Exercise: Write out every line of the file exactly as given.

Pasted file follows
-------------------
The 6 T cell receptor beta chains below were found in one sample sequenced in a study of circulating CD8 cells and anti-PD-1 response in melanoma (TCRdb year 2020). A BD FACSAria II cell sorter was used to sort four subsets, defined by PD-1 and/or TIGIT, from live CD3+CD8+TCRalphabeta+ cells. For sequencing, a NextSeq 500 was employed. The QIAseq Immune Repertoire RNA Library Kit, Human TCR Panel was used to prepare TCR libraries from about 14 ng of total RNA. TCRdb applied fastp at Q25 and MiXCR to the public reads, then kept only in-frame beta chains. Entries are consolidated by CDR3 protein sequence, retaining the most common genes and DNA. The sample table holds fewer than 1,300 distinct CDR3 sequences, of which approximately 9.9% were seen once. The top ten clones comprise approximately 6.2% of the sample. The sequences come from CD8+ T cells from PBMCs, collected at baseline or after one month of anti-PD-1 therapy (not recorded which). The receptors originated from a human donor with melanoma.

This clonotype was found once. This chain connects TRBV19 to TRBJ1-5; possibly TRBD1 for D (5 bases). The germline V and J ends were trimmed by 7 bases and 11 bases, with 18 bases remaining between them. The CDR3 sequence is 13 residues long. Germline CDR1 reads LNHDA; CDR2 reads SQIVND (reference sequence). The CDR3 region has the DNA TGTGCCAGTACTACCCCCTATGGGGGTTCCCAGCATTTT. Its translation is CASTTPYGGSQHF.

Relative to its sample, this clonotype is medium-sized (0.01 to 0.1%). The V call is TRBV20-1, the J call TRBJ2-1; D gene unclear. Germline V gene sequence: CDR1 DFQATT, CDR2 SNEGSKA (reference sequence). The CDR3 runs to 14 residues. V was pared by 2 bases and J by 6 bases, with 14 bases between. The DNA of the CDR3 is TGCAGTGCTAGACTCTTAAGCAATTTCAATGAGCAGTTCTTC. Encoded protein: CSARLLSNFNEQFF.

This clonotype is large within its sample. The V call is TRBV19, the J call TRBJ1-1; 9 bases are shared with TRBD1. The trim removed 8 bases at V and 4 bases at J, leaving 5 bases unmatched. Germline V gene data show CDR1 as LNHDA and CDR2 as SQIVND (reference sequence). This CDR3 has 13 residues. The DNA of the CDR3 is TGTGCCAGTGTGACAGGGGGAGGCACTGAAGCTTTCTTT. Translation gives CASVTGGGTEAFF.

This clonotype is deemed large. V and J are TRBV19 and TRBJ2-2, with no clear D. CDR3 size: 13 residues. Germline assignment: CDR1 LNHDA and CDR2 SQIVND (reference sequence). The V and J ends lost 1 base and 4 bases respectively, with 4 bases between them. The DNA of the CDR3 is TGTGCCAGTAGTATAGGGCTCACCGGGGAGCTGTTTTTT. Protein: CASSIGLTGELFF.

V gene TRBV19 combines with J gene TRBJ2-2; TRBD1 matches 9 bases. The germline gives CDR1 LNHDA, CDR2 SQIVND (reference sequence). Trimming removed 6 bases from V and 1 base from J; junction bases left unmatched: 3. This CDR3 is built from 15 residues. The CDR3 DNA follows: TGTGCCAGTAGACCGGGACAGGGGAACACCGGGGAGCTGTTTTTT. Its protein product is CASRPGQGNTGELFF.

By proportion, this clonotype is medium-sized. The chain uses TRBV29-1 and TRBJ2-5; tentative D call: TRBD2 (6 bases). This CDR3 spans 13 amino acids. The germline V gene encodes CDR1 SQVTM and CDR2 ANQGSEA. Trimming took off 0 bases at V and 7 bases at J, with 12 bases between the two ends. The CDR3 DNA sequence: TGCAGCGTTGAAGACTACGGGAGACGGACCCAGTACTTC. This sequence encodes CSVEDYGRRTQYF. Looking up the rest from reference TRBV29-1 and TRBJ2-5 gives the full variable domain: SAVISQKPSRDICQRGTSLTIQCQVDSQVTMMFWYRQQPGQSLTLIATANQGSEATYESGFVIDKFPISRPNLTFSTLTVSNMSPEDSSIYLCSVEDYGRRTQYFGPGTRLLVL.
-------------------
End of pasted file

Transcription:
The 6 T cell receptor beta chains below were found in one sample sequenced in a study of circulating CD8 cells and anti-PD-1 response in melanoma (TCRdb year 2020). A BD FACSAria II cell sorter was used to sort four subsets, defined by PD-1 and/or TIGIT, from live CD3+CD8+TCRalphabeta+ cells. For sequencing, a NextSeq 500 was employed. The QIAseq Immune Repertoire RNA Library Kit, Human TCR Panel was used to prepare TCR libraries from about 14 ng of total RNA. TCRdb applied fastp at Q25 and MiXCR to the public reads, then kept only in-frame beta chains. Entries are consolidated by CDR3 protein sequence, retaining the most common genes and DNA. The sample table holds fewer than 1,300 distinct CDR3 sequences, of which approximately 9.9% were seen once. The top ten clones comprise approximately 6.2% of the sample. The sequences come from CD8+ T cells from PBMCs, collected at baseline or after one month of anti-PD-1 therapy (not recorded which). The receptors originated from a human donor with melanoma.

This clonotype was found once. This chain connects TRBV19 to TRBJ1-5; possibly TRBD1 for D (5 bases). The germline V and J ends were trimmed by 7 bases and 11 bases, with 18 bases remaining between them. The CDR3 sequence is 13 residues long. Germline CDR1 reads LNHDA; CDR2 reads SQIVND (reference sequence). The CDR3 region has the DNA TGTGCCAGTACTACCCCCTATGGGGGTTCCCAGCATTTT. Its translation is CASTTPYGGSQHF.

Relative to its sample, this clonotype is medium-sized (0.01 to 0.1%). The V call is TRBV20-1, the J call TRBJ2-1; D gene unclear. Germline V gene sequence: CDR1 DFQATT, CDR2 SNEGSKA (reference sequence). The CDR3 runs to 14 residues. V was pared by 2 bases and J by 6 bases, with 14 bases between. The DNA of the CDR3 is TGCAGTGCTAGACTCTTAAGCAATTTCAATGAGCAGTTCTTC. Encoded protein: CSARLLSNFNEQFF.

This clonotype is large within its sample. The V call is TRBV19, the J call TRBJ1-1; 9 bases are shared with TRBD1. The trim removed 8 bases at V and 4 bases at J, leaving 5 bases unmatched. Germline V gene data show CDR1 as LNHDA and CDR2 as SQIVND (reference sequence). This CDR3 has 13 residues. The DNA of the CDR3 is TGTGCCAGTGTGACAGGGGGAGGCACTGAAGCTTTCTTT. Translation gives CASVTGGGTEAFF.

This clonotype is deemed large. V and J are TRBV19 and TRBJ2-2, with no clear D. CDR3 size: 13 residues. Germline assignment: CDR1 LNHDA and CDR2 SQIVND (reference sequence). The V and J ends lost 1 base and 4 bases respectively, with 4 bases between them. The DNA of the CDR3 is TGTGCCAGTAGTATAGGGCTCACCGGGGAGCTGTTTTTT. Protein: CASSIGLTGELFF.

V gene TRBV19 combines with J gene TRBJ2-2; TRBD1 matches 9 bases. The germline gives CDR1 LNHDA, CDR2 SQIVND (reference sequence). Trimming removed 6 bases from V and 1 base from J; junction bases left unmatched: 3. This CDR3 is built from 15 residues. The CDR3 DNA follows: TGTGCCAGTAGACCGGGACAGGGGAACACCGGGGAGCTGTTTTTT. Its protein product is CASRPGQGNTGELFF.

By proportion, this clonotype is medium-sized. The chain uses TRBV29-1 and TRBJ2-5; tentative D call: TRBD2 (6 bases). This CDR3 spans 13 amino acids. The germline V gene encodes CDR1 SQVTM and CDR2 ANQGSEA. Trimming took off 0 bases at V and 7 bases at J, with 12 bases between the two ends. The CDR3 DNA sequence: TGCAGCGTTGAAGACTACGGGAGACGGACCCAGTACTTC. This sequence encodes CSVEDYGRRTQYF. Looking up the rest from reference TRBV29-1 and TRBJ2-5 gives the full variable domain: SAVISQKPSRDICQRGTSLTIQCQVDSQVTMMFWYRQQPGQSLTLIATANQGSEATYESGFVIDKFPISRPNLTFSTLTVSNMSPEDSSIYLCSVEDYGRRTQYFGPGTRLLVL.